LADY, in registry office: "I am afraid that little girl won't do for a nurse; she is too small. I should Clerk: "Her size, madam, we look uphesitate to trust her with the baby." Lady: "Indeed! but she is so very on as her greatest recommendation."
There are many families who could save something, without denying With most families the problem themselves any real comforts they of every day life is how to provide enjoy, who fail to do so. what are regarded as actual necessi- help to this is to be found in ties, and when this is accomplished thorough concert between husband there is little energy to devote to the and wife. The policy of not getting work of making provision for the anything until it can be paid for future, which in reelity, is hardly is a safe-guard against extravagance, and a systematized ac- Answer: 10,000 years before We often hear the statement that count of all expenditures will Christ. He rained forty days and American housewives are not as give that perfect knowledge of the forty nights." careful and saving as the women of actual cost of living wichout which, other countries, and that they fre- on a small income, plans cannot be quently waste what would be suffi- laid to the best advantage. It will cient to keep the family in food. also serve to keep expenditures with Domestic economists sometimes lay in the bounds of prudence, and show great stress upon this, but they pro- wherein retrenchment, if necessary, ceed upon a wrong basis. There is can be best effected. There should said Jones. "I caught a hundred or no difference between the United be but one purse, and, as is too often two!" States and other countries in the de- the case, the man should not throw sire of people to have all the com- the whole domestic burden upon the forts they can, and to indulge in woman and grumble because, with such luxuries as they can afford. little money at her command, she There is a greater variety and abun- finds it necessary to expend it all. dance in the daily fare of the aver- Husband and wife should plan toage American than of the average gether. With a complete statement inhabitant of any other country, of expenditures always at handsimply because the former can af- with those by the husband put down ford it, and the latter must do with- as well as those by the wife and for out much he would like to have. the family--there would never be When it comes to comparative re- occasion for the question, "What sults for expenditure, there are no did you do with the money I gave AN English writer tells the followwomen in the world who make a you yesterday?" and, in the large ing: A family let their house furbetter showing than those, gener- majority of cases, it wou'd not be nished, leaving in it a large dog. ally speaking, of our own country. The tenant was an old lady, who The well-kept children and the tidy liked to sit in a particularly comforthouses maintained on small incomes, able chair in the drawing room, but furnish the highest proofs of the thrift and faculty of American as the dog was also very fond of this chair, she frequently found him house-wives. Hundreds of thou- evidently intends that the prohibiin possession. Being rather afraid sards of these do all their own work, tion law shall be enforced. The and their deft fingers are otherwise state's attorney has received a letter of the dog, she did not care to drive him out, and therefore used to go to busy in fashioning garments and from the governor in which he the window and call "Cats!" The The dog would then rush to the window and bark, and the old lady would take possession of the chair. One day the dog entered the room and found the old lady in possession of the chair. He ran to the window and barked excitedly. The lady got up to see what was the matter, and the dog instantly seated himself in the chair.-New England Home Journal.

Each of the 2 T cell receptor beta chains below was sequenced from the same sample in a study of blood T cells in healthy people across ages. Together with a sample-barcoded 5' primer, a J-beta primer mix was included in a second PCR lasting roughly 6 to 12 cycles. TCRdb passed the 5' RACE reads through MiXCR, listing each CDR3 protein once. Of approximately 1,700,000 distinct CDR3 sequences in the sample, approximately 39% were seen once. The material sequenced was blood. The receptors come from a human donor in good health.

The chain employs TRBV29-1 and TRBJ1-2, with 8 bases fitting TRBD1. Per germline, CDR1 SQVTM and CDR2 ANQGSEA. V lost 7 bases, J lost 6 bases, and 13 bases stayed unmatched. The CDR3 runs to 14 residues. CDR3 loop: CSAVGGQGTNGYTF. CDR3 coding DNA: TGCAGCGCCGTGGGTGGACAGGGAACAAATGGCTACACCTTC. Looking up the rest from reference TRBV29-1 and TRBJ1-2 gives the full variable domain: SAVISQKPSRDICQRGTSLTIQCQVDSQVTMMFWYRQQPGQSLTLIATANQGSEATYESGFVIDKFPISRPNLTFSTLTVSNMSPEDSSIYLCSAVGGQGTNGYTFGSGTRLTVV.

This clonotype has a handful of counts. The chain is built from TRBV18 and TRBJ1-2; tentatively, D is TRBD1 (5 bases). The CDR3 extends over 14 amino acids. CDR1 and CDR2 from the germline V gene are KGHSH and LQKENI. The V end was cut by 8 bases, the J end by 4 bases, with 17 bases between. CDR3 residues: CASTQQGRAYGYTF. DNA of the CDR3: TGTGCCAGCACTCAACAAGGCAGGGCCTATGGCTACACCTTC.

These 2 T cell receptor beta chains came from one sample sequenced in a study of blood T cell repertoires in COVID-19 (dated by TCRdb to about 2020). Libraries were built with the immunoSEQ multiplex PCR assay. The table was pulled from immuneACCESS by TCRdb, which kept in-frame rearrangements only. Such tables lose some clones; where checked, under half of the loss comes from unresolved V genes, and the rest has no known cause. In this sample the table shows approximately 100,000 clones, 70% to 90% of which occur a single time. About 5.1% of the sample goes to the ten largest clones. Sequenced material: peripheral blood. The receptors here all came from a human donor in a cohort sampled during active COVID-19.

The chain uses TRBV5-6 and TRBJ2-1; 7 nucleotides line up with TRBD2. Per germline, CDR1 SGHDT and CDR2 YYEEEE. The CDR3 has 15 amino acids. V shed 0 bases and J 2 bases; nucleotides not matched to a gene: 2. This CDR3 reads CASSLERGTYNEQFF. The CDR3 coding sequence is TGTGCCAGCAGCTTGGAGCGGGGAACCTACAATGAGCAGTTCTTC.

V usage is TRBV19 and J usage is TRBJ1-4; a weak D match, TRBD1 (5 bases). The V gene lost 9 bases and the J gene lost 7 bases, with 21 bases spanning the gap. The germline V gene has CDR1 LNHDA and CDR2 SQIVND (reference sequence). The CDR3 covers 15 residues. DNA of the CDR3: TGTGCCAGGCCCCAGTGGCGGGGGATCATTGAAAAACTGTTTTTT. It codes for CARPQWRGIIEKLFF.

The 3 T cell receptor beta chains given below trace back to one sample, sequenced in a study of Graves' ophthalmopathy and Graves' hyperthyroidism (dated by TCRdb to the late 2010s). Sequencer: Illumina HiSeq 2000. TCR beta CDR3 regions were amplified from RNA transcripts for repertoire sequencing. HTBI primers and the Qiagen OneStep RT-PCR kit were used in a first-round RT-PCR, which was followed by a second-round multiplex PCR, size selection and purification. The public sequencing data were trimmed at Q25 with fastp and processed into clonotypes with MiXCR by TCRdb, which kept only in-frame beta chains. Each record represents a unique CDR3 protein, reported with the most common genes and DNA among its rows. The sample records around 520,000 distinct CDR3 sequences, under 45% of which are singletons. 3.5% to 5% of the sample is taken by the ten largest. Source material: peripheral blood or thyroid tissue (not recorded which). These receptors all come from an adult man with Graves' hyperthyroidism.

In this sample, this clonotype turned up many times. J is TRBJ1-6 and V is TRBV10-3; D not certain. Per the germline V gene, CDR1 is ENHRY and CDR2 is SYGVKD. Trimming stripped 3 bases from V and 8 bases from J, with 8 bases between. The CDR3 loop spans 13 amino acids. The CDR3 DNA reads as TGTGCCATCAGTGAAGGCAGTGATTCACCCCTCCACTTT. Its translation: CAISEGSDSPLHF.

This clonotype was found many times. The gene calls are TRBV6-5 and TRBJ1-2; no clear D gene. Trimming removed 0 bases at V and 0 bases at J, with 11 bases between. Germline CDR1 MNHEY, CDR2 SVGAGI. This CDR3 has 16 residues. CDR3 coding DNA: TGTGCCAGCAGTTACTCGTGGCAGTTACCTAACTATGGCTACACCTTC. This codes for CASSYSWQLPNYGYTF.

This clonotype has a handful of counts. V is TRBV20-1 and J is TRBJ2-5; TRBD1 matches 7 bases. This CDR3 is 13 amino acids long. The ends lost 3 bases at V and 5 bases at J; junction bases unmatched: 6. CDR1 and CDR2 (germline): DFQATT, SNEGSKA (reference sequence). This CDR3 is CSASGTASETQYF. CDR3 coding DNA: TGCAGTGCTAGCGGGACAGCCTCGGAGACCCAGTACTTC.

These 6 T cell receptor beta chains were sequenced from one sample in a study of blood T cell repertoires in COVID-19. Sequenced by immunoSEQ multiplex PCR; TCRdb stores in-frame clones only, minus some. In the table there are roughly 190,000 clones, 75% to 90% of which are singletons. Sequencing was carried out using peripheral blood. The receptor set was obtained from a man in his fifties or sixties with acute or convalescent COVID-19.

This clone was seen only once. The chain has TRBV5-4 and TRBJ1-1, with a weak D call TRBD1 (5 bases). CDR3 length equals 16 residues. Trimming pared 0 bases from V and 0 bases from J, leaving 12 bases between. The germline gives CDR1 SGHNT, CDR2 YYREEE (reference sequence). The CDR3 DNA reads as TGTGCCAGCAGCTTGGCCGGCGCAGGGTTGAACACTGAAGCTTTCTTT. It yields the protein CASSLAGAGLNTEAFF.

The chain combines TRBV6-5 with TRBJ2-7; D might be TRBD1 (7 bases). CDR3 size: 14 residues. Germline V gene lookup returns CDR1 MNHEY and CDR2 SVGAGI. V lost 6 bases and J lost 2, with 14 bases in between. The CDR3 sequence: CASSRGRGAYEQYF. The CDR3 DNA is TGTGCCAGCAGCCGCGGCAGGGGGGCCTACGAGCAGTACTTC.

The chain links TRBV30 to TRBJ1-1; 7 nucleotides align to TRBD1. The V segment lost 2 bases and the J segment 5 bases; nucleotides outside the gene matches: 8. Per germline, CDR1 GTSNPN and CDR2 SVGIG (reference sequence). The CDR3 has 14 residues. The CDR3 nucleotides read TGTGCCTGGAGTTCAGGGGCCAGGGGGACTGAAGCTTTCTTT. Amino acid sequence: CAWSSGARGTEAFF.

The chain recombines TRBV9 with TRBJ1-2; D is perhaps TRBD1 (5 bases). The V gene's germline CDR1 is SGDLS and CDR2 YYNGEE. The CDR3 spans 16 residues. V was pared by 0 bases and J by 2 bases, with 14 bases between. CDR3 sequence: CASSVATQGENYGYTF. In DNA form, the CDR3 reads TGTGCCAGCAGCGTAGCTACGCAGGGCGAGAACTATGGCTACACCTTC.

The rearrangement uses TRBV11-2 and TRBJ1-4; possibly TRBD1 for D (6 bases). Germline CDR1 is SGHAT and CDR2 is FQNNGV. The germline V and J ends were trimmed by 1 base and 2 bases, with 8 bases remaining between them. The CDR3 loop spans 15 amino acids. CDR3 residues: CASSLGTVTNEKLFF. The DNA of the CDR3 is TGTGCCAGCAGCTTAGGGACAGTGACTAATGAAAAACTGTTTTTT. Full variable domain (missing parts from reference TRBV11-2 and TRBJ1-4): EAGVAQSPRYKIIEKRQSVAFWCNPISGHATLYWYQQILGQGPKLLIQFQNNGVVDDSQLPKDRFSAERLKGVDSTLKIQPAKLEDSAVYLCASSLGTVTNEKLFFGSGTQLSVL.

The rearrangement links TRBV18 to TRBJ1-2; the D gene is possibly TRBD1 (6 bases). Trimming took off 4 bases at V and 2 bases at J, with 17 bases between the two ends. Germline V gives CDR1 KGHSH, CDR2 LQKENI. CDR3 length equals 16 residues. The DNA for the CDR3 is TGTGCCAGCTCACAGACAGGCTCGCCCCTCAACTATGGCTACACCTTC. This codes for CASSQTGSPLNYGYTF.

It is a striking fact that children almost as soon as they begin to prattle, seem to realize about what they can get from their fathers and mothers, and their demands are in a large measure regulated accordingly. That there is waste and loss from this cause through over indulgence is undoubtedly the fact, but the fault lies with the parents. The children take their cue from them.
the woman's fault if something was
GOVERNOR LARRABEE, of Iowa,
prohibitory law in Lee county, more
small." Clerk: "I know that she is diminutive; but you know when she drops a baby it doesn't have very far
The Elder Son.
Familiar as is this story, which has been called the pearl and crown of all the parables-the epitome of the gospels-and common as are the uses made of the career of the younger son, I find but little
reference to the elder brother.
was jealous of his rights and pleas- God blesses us. Occasionally a case